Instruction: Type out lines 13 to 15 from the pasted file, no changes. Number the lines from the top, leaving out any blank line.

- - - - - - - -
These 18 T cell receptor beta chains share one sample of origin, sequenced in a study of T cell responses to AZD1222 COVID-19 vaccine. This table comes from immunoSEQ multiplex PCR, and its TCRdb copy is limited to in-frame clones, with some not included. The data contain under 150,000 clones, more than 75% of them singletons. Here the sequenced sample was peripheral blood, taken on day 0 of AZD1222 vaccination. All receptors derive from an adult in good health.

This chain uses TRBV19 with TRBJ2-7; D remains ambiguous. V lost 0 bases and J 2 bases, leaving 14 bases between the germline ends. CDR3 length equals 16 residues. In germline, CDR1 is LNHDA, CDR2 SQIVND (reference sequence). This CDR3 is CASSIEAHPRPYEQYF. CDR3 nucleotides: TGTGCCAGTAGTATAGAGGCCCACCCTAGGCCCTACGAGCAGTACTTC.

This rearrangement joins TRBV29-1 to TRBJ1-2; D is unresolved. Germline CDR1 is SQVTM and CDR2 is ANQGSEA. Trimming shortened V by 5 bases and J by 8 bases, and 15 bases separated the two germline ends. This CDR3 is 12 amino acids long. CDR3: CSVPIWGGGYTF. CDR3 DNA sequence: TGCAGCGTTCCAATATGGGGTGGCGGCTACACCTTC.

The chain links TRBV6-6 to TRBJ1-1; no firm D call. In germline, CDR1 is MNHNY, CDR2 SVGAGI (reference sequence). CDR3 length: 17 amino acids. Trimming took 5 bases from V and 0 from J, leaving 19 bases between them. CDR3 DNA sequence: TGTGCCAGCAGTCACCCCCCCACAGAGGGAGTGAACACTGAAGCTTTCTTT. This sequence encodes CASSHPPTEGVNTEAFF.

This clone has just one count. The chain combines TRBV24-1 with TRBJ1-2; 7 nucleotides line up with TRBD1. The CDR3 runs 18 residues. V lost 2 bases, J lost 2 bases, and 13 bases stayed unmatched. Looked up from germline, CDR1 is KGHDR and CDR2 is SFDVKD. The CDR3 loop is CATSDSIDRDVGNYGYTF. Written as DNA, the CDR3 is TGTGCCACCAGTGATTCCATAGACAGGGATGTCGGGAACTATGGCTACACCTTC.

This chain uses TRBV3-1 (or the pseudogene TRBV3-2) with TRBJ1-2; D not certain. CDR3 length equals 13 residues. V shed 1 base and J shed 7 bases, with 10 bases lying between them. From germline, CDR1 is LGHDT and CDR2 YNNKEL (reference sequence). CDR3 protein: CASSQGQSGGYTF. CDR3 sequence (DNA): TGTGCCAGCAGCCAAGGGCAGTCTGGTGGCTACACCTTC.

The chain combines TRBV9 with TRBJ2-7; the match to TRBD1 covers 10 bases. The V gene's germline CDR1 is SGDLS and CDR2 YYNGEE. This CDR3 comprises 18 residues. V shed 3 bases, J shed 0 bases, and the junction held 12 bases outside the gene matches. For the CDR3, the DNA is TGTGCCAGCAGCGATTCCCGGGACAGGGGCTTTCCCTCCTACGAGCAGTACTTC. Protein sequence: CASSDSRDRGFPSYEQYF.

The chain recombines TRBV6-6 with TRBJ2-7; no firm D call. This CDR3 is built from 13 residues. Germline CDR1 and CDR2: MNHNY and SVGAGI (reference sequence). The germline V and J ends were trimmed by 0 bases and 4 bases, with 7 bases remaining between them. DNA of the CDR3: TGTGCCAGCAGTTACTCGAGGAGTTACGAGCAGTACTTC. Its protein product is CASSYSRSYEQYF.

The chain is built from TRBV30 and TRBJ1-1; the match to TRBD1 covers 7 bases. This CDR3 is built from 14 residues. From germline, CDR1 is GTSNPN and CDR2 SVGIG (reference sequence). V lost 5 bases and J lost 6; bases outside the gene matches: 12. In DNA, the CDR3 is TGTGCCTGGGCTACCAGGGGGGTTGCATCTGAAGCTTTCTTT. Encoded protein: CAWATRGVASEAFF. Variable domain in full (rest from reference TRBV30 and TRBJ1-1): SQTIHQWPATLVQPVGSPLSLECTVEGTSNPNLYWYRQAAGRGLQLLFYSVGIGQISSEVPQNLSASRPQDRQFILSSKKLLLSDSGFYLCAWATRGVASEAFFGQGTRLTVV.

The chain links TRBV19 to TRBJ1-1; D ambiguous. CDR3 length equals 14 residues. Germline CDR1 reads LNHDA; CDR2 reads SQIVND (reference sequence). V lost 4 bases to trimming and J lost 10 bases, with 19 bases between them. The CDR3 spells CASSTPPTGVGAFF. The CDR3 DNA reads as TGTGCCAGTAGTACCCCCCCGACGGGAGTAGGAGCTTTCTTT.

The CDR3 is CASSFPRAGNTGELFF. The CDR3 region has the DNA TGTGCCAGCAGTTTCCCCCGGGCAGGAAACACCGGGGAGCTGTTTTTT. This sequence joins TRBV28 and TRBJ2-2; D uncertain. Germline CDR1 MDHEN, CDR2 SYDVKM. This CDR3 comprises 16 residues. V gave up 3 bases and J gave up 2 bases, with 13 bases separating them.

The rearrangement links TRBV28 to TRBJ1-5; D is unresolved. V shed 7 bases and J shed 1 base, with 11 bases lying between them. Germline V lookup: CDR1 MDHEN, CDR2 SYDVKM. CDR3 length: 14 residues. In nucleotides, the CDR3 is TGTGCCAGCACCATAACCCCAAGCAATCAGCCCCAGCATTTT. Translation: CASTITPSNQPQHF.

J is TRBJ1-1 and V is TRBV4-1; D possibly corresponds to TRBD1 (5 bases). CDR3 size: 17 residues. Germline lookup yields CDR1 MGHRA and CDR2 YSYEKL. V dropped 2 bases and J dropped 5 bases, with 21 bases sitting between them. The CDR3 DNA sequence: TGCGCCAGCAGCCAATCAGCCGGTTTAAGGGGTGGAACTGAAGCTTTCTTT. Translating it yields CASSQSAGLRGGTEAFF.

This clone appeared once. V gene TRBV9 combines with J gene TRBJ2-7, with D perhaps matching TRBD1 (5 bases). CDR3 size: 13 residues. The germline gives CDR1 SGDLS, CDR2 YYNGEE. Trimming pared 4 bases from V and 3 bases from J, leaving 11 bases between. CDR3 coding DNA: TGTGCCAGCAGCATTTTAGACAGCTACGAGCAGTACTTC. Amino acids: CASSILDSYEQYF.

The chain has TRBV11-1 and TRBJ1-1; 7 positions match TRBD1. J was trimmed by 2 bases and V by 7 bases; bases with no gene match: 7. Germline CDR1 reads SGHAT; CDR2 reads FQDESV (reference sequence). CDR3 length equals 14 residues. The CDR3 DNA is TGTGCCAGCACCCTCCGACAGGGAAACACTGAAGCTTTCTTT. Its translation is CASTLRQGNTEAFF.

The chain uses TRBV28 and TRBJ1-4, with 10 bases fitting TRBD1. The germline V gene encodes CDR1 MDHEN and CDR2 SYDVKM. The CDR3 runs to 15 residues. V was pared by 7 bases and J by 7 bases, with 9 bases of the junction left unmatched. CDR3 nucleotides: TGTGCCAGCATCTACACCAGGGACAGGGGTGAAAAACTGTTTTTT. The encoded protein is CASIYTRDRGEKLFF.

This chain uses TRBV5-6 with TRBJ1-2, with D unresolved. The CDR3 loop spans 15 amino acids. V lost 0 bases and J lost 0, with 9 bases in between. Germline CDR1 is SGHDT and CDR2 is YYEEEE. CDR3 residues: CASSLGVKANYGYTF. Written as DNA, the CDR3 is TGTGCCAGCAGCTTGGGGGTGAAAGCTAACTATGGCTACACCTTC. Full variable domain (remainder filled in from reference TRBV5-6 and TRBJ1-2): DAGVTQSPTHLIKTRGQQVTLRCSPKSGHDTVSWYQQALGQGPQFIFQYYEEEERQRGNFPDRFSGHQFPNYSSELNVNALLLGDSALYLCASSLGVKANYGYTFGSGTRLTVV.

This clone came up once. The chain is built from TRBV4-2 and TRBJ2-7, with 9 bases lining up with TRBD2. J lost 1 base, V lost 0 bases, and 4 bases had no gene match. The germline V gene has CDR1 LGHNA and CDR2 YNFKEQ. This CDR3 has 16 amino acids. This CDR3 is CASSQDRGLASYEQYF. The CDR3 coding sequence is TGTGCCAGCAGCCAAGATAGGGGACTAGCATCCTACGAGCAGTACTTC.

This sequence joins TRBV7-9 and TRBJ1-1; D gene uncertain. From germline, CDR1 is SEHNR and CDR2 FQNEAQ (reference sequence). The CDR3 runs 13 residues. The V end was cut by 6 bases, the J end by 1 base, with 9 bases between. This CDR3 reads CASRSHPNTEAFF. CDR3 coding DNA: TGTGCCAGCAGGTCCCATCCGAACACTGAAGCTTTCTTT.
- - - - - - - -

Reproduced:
J is TRBJ1-1 and V is TRBV4-1; D possibly corresponds to TRBD1 (5 bases). CDR3 size: 17 residues. Germline lookup yields CDR1 MGHRA and CDR2 YSYEKL. V dropped 2 bases and J dropped 5 bases, with 21 bases sitting between them. The CDR3 DNA sequence: TGCGCCAGCAGCCAATCAGCCGGTTTAAGGGGTGGAACTGAAGCTTTCTTT. Translating it yields CASSQSAGLRGGTEAFF.

This clone appeared once. V gene TRBV9 combines with J gene TRBJ2-7, with D perhaps matching TRBD1 (5 bases). CDR3 size: 13 residues. The germline gives CDR1 SGDLS, CDR2 YYNGEE. Trimming pared 4 bases from V and 3 bases from J, leaving 11 bases between. CDR3 coding DNA: TGTGCCAGCAGCATTTTAGACAGCTACGAGCAGTACTTC. Amino acids: CASSILDSYEQYF.

The chain has TRBV11-1 and TRBJ1-1; 7 positions match TRBD1. J was trimmed by 2 bases and V by 7 bases; bases with no gene match: 7. Germline CDR1 reads SGHAT; CDR2 reads FQDESV (reference sequence). CDR3 length equals 14 residues. The CDR3 DNA is TGTGCCAGCACCCTCCGACAGGGAAACACTGAAGCTTTCTTT. Its translation is CASTLRQGNTEAFF.